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The University of Minnesota is replacing the chairman of its psychiatry department following two scathing reviews of its safety protocols in research involving human subjects and its recruitment of a troubled man who later died by suicide in a schizophrenia drug trial.

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Dan Markingson suffered from schizophrenia and killed himself in May 2004 while taking part in a clinical trial for an antipsychotic drug made by AstraZeneca. The evolving case continues to highlight problems of research oversight at the university and state levels.

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The makers of popular drugs like Advair, Cymbalta, Viagra and Zoloft have physicians, psychiatrists, and medical school faculty members across California on their payrolls. Does this influence prescribing patterns?

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How does a doctor become a top prescriber of a psychiatric drug in one state’s Medicaid program? A "stunned" California psychiatrist tries to figure out why.

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I wrote a piece recently for Health News Review about conflicts of interest. The original post is below, followed by more great examples of writers describing unexpected conflicts in detail.

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Any investigative reporter will tell you that a case dismissal does not necessarily mean a victory. Here's how that rule of thumb figures into the case of Dan Markingson, who committed suicide after participating in a clinical trial for the psychiatric drug Seroquel.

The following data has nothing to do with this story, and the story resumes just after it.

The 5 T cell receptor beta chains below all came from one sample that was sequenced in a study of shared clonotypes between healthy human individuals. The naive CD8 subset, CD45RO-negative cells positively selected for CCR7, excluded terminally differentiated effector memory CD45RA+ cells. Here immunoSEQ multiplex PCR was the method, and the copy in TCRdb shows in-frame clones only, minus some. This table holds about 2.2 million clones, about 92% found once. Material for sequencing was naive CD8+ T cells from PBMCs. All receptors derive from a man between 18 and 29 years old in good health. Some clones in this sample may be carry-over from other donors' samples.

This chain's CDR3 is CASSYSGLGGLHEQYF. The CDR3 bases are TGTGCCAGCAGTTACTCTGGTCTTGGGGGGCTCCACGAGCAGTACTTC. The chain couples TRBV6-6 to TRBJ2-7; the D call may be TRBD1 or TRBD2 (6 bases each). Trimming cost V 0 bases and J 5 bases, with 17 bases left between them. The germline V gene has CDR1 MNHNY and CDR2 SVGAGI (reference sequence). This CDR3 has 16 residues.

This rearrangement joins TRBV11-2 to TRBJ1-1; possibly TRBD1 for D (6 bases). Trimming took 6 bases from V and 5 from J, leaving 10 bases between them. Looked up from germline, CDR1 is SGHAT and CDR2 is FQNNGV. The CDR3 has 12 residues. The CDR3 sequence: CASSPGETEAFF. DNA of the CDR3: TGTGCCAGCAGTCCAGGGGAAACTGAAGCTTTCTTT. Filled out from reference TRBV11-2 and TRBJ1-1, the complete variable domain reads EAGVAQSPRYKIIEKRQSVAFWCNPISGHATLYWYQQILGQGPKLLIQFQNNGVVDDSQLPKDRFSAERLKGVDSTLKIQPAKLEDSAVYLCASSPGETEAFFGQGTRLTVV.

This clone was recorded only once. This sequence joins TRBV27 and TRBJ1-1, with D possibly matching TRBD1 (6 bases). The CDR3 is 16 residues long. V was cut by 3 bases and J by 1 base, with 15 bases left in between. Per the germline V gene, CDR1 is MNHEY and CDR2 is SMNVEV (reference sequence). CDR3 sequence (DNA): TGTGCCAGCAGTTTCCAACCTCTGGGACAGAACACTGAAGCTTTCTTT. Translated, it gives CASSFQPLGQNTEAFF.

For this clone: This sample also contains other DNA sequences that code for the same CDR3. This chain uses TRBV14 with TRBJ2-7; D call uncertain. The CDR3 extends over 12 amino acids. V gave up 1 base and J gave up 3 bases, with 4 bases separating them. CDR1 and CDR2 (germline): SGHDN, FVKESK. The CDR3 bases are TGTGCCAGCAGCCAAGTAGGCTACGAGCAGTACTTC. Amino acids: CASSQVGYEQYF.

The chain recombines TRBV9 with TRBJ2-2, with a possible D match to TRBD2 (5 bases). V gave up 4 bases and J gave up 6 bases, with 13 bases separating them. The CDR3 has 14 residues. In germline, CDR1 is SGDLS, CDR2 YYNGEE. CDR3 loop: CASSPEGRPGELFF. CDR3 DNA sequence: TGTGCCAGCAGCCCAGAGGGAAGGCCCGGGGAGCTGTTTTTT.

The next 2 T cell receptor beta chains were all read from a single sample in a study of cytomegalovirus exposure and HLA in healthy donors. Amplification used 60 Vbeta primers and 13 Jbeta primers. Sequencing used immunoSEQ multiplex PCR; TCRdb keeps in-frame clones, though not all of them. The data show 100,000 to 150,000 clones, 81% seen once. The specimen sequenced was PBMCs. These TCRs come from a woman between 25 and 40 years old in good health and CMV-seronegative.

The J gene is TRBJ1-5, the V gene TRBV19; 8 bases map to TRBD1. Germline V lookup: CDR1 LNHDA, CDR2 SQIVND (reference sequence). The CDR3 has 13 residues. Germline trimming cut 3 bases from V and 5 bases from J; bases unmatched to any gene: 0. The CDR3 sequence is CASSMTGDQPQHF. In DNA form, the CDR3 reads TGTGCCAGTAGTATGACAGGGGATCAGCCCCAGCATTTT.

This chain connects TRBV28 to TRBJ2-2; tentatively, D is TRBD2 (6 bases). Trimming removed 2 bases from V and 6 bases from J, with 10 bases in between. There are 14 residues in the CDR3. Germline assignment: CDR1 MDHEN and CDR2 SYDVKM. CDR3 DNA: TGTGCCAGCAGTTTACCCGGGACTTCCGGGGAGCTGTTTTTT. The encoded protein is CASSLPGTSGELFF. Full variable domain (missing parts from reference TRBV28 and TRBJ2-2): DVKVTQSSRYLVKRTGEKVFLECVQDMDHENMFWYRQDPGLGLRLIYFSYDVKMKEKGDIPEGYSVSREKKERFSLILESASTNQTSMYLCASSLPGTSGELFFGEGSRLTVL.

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It can be uncomfortable asking people about their finances. In journalism, though, there is an obligation not only to ask, but to ask for proof — especially with clinical trials.

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One of the biggest oversights a health writer can make is to cover a scientific study and not talk about its funders. William Heisel examines what can happen when a study's funding is overlooked.

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Bioethicist and writer Carl Elliott used many documents to piece together the story of how a research team desperate for patients helped create a pipeline for clinical trial participants by setting up a psychiatric ward. Here's how he did it.

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Documents behind a controversial Seroquel drug trial raise serious questions about how patients with mental disorders are judged competent to participate in clinical trials all over the world.

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